Late night or variety shows are loved almost as much as apple pie and baseball in the United States. Since the 60's, these programs have been an integral part of the American culture. Every evening, we welcome adored and well-respected hosts of the various late night programs into our homes as they recap the most recent events of the day, world news and current affaires through satirical and humorous monologues. We also have the chance to meet our favourite stars, new artists and interesting people who share their stories and recent projects with the hosts and the rest of us through informal interviews.
There are other countries such as the UK, Australia and Japan for example who have similar programs with an equally strong fan base as the United States. However, when considering the countries where late night shows may be produced or popular, perhaps Iran wouldn't be amongst the top 5 that comes to mind...or even the top 50.
Well, let's not allow stereotypes and sweeping generalisations to limit our understanding of Iranian media. While it's true that internally based channels face stringent restrictions and strict censorship, there are a number of satellite channels, such as Farsi1 and Manoto, operating from outside of Iran, that produce more western style content and programs, slightly less boundaried and able to demonstrate greater creativity and progressiveness.
So it came as no surprise when Sina Valiollah, a seasoned media specialist with more than 20 years of experience in TV and radio, decided Iranian viewers needed more than just dubbed soap operas and movies - it was time for the birth of the first ever late night show.
So in the fall of 2013, he produced, hosted and launched Chandshanbe Ba Sina (meaning 'Whichday with Sina') the first weekly Farsi speaking Late Night Show on Farsi1 TV.
'Chandshanbe Ba Sina' just celebrated its 4th seasons and it has made huge waves in the region by critically questioning cultural/social norms through comedy and satire. Sina is often referred to as the Iranian Jimmy Fallon with the sarcasm of David Letterman. Through the show, he has contributed to shaping the entertainment landscape of Iranian media as well as inviting people to revise their norms associated with humour. An example of this is evident in his opening song and main motto of the show, which is, 'we must learn not to take jokes seriously.'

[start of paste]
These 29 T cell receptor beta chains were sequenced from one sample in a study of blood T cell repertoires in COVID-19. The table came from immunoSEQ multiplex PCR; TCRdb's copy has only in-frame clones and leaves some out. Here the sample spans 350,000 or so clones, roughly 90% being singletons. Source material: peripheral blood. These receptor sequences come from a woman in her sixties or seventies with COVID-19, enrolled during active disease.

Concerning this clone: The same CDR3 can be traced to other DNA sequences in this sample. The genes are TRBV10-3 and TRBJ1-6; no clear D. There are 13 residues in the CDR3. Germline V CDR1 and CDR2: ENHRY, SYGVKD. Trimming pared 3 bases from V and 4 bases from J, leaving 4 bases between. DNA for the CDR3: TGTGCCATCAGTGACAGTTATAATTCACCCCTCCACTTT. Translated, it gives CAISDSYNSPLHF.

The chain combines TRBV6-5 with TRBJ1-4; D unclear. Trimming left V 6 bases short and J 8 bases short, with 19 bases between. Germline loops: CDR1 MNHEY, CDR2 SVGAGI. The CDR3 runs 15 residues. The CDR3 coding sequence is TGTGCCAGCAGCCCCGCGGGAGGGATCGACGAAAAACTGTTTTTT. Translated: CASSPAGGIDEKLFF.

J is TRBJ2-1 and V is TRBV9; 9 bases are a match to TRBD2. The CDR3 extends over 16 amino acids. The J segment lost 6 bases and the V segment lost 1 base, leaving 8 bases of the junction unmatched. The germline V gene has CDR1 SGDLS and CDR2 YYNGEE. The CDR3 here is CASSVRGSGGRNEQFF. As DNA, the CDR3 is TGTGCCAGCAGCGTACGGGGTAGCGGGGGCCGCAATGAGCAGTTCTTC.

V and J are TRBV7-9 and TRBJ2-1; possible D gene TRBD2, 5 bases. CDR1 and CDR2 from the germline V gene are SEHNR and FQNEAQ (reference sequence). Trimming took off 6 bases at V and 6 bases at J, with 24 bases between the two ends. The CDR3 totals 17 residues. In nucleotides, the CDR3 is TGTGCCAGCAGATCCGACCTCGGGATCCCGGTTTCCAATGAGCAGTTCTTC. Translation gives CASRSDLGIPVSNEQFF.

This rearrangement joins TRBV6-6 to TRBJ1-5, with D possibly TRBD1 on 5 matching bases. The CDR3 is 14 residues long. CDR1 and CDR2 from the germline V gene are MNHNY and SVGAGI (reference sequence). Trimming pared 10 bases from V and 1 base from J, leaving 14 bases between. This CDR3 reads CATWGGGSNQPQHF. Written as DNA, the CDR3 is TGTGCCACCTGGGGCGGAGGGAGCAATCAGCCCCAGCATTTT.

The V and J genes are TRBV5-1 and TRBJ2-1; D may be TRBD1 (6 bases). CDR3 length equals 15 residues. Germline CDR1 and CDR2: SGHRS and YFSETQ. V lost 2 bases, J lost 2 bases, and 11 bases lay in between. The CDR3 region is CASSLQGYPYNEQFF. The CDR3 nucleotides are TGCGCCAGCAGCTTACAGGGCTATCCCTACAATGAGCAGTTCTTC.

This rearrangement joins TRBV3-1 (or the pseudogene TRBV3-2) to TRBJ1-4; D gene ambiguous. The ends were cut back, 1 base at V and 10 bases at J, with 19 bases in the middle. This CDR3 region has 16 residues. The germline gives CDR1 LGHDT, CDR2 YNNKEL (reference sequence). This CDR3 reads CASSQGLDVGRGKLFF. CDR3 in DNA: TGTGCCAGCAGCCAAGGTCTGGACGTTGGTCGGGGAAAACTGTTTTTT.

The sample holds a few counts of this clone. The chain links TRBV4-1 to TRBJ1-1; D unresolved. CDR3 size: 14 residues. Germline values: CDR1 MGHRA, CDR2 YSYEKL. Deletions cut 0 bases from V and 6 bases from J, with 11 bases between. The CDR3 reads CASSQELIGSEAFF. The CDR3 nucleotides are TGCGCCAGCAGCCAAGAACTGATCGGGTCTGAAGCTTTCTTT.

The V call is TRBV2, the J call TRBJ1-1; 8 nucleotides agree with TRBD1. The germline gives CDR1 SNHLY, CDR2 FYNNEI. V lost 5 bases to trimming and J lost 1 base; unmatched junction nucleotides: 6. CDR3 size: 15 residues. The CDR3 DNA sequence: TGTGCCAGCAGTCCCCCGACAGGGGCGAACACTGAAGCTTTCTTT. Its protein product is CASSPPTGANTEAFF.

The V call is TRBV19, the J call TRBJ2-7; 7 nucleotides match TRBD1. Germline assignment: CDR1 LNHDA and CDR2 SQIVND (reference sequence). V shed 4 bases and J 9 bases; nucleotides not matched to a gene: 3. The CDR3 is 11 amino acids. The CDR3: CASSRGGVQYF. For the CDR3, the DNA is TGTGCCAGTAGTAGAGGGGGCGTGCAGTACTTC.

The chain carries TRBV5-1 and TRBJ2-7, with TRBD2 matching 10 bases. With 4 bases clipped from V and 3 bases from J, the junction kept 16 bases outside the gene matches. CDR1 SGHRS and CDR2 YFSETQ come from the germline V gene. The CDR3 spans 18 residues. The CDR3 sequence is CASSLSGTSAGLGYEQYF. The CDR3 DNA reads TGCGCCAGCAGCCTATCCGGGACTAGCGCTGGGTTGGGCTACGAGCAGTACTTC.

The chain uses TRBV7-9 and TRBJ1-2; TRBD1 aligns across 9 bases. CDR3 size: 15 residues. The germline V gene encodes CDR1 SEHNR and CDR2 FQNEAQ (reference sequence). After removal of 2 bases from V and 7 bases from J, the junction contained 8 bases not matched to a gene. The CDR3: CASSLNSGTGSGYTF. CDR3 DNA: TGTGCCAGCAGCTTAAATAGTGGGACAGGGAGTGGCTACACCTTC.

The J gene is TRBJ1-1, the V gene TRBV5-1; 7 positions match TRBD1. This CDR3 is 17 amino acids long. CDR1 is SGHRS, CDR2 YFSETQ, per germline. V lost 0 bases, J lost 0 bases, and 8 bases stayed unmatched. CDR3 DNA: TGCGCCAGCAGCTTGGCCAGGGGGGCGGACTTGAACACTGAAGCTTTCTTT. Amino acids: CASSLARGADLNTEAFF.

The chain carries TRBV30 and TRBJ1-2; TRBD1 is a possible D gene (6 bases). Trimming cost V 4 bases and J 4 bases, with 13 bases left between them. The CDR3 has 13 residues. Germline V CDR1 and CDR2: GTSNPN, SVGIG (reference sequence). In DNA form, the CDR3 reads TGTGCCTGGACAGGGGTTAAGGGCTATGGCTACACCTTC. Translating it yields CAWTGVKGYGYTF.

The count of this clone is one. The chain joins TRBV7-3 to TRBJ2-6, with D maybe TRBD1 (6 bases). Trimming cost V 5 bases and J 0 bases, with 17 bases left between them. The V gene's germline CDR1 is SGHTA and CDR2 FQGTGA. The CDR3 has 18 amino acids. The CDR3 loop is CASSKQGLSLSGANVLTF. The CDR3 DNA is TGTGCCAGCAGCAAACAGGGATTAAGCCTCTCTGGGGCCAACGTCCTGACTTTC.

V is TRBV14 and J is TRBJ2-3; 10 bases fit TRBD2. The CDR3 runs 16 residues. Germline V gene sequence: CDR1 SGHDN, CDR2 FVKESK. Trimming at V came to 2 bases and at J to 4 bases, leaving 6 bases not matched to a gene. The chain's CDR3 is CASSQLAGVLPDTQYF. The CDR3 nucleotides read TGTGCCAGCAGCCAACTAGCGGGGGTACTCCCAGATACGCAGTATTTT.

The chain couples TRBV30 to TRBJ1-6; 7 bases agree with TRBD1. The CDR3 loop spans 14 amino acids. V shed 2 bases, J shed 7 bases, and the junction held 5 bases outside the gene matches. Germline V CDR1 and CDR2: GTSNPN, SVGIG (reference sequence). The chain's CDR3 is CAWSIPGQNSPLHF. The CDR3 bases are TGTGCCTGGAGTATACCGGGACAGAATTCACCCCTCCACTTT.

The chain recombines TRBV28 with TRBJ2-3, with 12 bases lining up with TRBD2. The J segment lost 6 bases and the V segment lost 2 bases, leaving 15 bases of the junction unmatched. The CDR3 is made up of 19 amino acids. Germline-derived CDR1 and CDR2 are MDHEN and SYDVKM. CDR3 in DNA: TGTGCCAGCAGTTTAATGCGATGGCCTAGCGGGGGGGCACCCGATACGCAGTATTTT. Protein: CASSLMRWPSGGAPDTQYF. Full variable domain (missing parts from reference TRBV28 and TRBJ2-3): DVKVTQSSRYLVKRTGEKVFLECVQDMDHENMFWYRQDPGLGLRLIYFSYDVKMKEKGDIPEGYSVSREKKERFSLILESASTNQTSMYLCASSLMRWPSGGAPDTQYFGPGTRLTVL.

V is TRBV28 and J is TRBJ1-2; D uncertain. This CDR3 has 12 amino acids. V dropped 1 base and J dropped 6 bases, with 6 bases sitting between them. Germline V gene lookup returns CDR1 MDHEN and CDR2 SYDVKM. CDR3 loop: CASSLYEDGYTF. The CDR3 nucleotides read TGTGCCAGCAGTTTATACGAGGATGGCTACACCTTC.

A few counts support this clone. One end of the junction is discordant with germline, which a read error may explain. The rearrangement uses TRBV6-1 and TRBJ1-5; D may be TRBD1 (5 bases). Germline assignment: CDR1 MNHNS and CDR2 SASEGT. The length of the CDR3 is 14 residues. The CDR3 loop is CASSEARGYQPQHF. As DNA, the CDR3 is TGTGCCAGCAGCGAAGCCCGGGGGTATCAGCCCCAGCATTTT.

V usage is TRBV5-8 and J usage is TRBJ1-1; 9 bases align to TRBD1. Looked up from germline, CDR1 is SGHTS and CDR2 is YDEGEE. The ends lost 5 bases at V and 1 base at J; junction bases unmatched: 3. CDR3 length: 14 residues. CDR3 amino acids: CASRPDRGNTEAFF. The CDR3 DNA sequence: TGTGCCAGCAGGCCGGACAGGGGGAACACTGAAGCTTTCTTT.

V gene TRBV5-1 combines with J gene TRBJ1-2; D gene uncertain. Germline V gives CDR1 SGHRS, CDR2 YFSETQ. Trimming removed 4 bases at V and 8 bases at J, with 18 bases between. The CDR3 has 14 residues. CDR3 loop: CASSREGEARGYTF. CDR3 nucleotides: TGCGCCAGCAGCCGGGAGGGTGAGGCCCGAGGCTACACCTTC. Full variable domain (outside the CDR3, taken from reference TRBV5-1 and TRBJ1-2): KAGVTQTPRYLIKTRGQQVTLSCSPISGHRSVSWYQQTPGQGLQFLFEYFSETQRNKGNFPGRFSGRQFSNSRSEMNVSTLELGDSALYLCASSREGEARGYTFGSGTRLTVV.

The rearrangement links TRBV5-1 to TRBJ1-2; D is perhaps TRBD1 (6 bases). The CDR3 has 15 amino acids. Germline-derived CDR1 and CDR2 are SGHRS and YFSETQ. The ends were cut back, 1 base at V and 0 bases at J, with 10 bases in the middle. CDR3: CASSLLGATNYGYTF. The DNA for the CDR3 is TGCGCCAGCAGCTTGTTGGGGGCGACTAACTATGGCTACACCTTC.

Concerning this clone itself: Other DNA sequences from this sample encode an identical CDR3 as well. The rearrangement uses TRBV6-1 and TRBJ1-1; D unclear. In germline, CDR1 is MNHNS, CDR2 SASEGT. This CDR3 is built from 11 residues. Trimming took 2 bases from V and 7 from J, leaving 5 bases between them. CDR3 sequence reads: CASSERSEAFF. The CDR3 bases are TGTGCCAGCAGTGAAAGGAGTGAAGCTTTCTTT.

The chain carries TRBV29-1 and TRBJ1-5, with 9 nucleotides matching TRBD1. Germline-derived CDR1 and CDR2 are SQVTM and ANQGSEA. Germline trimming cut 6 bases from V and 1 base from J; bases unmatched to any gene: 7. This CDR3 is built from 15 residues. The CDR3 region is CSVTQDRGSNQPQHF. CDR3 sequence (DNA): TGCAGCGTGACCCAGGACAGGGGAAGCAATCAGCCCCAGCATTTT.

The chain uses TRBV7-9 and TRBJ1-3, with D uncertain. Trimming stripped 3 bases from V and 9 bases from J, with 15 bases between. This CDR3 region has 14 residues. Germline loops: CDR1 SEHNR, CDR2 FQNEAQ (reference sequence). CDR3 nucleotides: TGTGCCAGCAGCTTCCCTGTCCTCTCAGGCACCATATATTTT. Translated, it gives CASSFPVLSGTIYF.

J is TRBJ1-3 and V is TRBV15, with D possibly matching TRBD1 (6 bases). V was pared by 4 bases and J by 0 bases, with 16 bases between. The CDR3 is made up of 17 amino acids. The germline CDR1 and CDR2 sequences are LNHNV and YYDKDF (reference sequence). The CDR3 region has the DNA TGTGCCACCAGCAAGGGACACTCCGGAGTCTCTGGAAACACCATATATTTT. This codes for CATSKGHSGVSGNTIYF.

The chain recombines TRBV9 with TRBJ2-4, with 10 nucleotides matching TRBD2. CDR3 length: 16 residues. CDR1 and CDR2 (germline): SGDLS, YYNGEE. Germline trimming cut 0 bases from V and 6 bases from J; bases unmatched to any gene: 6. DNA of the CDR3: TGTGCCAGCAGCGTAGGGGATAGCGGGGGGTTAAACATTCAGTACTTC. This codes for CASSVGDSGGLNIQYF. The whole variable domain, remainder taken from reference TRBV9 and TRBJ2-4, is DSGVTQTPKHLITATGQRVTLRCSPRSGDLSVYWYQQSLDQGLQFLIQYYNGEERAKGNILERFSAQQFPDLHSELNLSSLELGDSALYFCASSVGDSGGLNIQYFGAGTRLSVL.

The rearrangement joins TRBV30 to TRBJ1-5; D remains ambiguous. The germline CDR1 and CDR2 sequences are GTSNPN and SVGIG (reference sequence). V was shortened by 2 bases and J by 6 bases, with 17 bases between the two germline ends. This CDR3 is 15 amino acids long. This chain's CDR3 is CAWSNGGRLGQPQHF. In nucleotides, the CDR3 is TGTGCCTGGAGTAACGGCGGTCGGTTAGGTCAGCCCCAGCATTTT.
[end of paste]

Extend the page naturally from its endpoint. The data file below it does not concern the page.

'I've always watched and loved American late night shows and I knew we never had such a thing. Most of our interviews with celebrities and artists are very serious and cut and dry. So I wanted to change that. I wanted to make people laugh and to help them, even if for a few hours a week, to forget about some of the hardship they face. But I also wanted to challenge some of our cultural and social ideologies, in a non-political manner, that may be contributing to personal or professional problems. Such as the way we communicate with one another or our ideas of beauty and plastic surgery or our usage of social media and online behaviour. I think when you approach these subjects in a humorous way, people are more receptive to it and less defensive. So it's like we can laugh at ourselves, and learn and grow wiser together.' Explains Sina.
Like with most new and progressive concepts, it took time for some Iranian viewers to understand and accept the 'Late Night' way of viewing things since for the first time, Sina is challenging traditional ways of discussing current events and conducting interviews. Today, the show is loved for artistically tackling psychosocial topics relevant to everyday lives, without the usual strict censorship, and for it's informal interviews with the greatest Iranian artists such as Ebi, Navid Negahban, Maz Jobrani, Max Amini, and Mehdi Norowzian.
'I know that some of the American late night greats like Johnny Carson and David Letterman were on air for decades, which is amazing and a testament to their popularity and success.' Sina says. 'I'm not sure how long 'Chandshanbe Ba Sina' will air but so far, I'm really happy and thrilled to be able to pave the way for other satirical variety shows that have the potential to shift mind-sets and entertain people of all ages and backgrounds.'